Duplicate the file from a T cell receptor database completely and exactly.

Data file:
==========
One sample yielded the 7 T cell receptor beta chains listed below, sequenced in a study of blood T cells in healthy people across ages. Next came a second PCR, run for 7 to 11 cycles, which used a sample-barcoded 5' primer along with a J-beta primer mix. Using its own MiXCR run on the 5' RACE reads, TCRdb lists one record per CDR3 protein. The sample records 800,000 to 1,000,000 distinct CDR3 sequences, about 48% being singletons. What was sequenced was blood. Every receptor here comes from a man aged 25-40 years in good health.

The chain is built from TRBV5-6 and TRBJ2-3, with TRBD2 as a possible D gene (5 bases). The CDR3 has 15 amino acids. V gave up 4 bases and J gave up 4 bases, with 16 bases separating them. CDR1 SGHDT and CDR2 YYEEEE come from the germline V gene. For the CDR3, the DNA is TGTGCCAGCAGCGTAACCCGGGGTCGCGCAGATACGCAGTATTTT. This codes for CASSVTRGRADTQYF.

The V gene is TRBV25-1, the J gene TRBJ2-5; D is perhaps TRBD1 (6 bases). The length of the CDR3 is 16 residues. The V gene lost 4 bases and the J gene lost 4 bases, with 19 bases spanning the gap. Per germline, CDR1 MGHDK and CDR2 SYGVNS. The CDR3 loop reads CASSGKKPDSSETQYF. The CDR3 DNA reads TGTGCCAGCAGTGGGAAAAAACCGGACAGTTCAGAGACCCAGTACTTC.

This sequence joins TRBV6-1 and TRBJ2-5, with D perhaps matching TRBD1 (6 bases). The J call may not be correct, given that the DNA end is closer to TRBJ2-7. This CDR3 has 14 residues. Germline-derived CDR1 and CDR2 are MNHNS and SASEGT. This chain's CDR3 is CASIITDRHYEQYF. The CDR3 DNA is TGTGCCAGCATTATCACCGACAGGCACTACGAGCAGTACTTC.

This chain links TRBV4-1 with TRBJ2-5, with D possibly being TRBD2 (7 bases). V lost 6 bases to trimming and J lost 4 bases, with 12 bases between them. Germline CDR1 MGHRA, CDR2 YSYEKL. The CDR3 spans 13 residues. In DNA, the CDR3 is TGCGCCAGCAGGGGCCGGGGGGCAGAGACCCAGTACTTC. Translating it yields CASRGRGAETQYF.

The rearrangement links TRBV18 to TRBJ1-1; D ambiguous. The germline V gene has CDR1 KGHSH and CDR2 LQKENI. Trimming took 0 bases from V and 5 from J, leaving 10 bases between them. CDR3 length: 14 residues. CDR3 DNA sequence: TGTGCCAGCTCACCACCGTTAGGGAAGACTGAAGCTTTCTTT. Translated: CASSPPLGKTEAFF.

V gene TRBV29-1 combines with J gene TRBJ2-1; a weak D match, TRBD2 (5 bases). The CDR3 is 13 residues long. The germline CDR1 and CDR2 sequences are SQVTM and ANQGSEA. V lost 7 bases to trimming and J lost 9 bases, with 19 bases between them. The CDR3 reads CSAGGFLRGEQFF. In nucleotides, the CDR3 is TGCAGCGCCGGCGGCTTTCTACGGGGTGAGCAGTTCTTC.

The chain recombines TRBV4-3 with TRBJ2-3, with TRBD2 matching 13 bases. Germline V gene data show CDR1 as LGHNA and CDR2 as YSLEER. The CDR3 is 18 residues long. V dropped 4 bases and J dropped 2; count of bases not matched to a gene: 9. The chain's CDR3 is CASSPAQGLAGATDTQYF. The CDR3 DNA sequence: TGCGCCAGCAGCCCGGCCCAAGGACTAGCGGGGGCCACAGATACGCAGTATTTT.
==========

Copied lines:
One sample yielded the 7 T cell receptor beta chains listed below, sequenced in a study of blood T cells in healthy people across ages. Next came a second PCR, run for 7 to 11 cycles, which used a sample-barcoded 5' primer along with a J-beta primer mix. Using its own MiXCR run on the 5' RACE reads, TCRdb lists one record per CDR3 protein. The sample records 800,000 to 1,000,000 distinct CDR3 sequences, about 48% being singletons. What was sequenced was blood. Every receptor here comes from a man aged 25-40 years in good health.

The chain is built from TRBV5-6 and TRBJ2-3, with TRBD2 as a possible D gene (5 bases). The CDR3 has 15 amino acids. V gave up 4 bases and J gave up 4 bases, with 16 bases separating them. CDR1 SGHDT and CDR2 YYEEEE come from the germline V gene. For the CDR3, the DNA is TGTGCCAGCAGCGTAACCCGGGGTCGCGCAGATACGCAGTATTTT. This codes for CASSVTRGRADTQYF.

The V gene is TRBV25-1, the J gene TRBJ2-5; D is perhaps TRBD1 (6 bases). The length of the CDR3 is 16 residues. The V gene lost 4 bases and the J gene lost 4 bases, with 19 bases spanning the gap. Per germline, CDR1 MGHDK and CDR2 SYGVNS. The CDR3 loop reads CASSGKKPDSSETQYF. The CDR3 DNA reads TGTGCCAGCAGTGGGAAAAAACCGGACAGTTCAGAGACCCAGTACTTC.

This sequence joins TRBV6-1 and TRBJ2-5, with D perhaps matching TRBD1 (6 bases). The J call may not be correct, given that the DNA end is closer to TRBJ2-7. This CDR3 has 14 residues. Germline-derived CDR1 and CDR2 are MNHNS and SASEGT. This chain's CDR3 is CASIITDRHYEQYF. The CDR3 DNA is TGTGCCAGCATTATCACCGACAGGCACTACGAGCAGTACTTC.

This chain links TRBV4-1 with TRBJ2-5, with D possibly being TRBD2 (7 bases). V lost 6 bases to trimming and J lost 4 bases, with 12 bases between them. Germline CDR1 MGHRA, CDR2 YSYEKL. The CDR3 spans 13 residues. In DNA, the CDR3 is TGCGCCAGCAGGGGCCGGGGGGCAGAGACCCAGTACTTC. Translating it yields CASRGRGAETQYF.

The rearrangement links TRBV18 to TRBJ1-1; D ambiguous. The germline V gene has CDR1 KGHSH and CDR2 LQKENI. Trimming took 0 bases from V and 5 from J, leaving 10 bases between them. CDR3 length: 14 residues. CDR3 DNA sequence: TGTGCCAGCTCACCACCGTTAGGGAAGACTGAAGCTTTCTTT. Translated: CASSPPLGKTEAFF.

V gene TRBV29-1 combines with J gene TRBJ2-1; a weak D match, TRBD2 (5 bases). The CDR3 is 13 residues long. The germline CDR1 and CDR2 sequences are SQVTM and ANQGSEA. V lost 7 bases to trimming and J lost 9 bases, with 19 bases between them. The CDR3 reads CSAGGFLRGEQFF. In nucleotides, the CDR3 is TGCAGCGCCGGCGGCTTTCTACGGGGTGAGCAGTTCTTC.

The chain recombines TRBV4-3 with TRBJ2-3, with TRBD2 matching 13 bases. Germline V gene data show CDR1 as LGHNA and CDR2 as YSLEER. The CDR3 is 18 residues long. V dropped 4 bases and J dropped 2; count of bases not matched to a gene: 9. The chain's CDR3 is CASSPAQGLAGATDTQYF. The CDR3 DNA sequence: TGCGCCAGCAGCCCGGCCCAAGGACTAGCGGGGGCCACAGATACGCAGTATTTT.